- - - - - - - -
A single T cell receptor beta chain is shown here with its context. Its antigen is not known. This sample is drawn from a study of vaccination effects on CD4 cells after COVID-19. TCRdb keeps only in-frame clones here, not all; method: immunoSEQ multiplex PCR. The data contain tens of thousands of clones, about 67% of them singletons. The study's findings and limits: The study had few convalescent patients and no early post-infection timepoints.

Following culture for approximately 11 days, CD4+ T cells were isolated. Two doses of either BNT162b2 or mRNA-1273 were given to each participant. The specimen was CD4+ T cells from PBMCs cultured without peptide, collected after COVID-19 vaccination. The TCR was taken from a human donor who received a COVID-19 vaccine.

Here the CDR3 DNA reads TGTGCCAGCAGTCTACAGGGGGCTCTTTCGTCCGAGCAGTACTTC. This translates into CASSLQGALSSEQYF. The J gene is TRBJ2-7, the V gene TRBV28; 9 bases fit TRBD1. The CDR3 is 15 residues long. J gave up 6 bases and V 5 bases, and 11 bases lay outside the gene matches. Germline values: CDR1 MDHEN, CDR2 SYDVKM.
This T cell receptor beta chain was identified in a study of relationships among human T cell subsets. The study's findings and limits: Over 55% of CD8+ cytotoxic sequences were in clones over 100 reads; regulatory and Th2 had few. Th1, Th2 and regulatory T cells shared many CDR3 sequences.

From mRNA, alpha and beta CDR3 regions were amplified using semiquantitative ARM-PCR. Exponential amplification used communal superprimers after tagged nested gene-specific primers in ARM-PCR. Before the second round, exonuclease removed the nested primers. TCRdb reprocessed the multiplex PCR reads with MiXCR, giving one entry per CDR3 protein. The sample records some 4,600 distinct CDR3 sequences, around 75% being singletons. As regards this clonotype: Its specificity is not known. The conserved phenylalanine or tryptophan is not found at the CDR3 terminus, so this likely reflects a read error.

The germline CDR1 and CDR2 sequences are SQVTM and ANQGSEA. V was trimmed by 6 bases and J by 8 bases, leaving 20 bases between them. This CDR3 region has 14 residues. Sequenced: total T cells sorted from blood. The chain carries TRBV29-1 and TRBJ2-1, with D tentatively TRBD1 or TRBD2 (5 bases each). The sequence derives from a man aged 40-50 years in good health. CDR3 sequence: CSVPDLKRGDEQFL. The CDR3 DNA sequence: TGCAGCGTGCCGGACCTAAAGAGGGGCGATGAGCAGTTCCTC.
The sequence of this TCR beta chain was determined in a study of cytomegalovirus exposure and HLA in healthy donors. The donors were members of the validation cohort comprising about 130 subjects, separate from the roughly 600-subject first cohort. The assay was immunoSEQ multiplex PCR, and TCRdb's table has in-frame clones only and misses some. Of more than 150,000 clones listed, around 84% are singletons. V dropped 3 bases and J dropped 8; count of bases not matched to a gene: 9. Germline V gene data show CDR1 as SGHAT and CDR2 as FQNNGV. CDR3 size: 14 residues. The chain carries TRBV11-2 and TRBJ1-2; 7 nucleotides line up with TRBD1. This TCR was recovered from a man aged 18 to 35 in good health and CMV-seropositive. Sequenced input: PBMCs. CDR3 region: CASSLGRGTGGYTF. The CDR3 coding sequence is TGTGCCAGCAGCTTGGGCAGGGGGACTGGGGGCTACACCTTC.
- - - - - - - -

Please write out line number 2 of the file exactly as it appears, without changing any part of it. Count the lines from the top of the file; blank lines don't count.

Following culture for approximately 11 days, CD4+ T cells were isolated. Two doses of either BNT162b2 or mRNA-1273 were given to each participant. The specimen was CD4+ T cells from PBMCs cultured without peptide, collected after COVID-19 vaccination. The TCR was taken from a human donor who received a COVID-19 vaccine.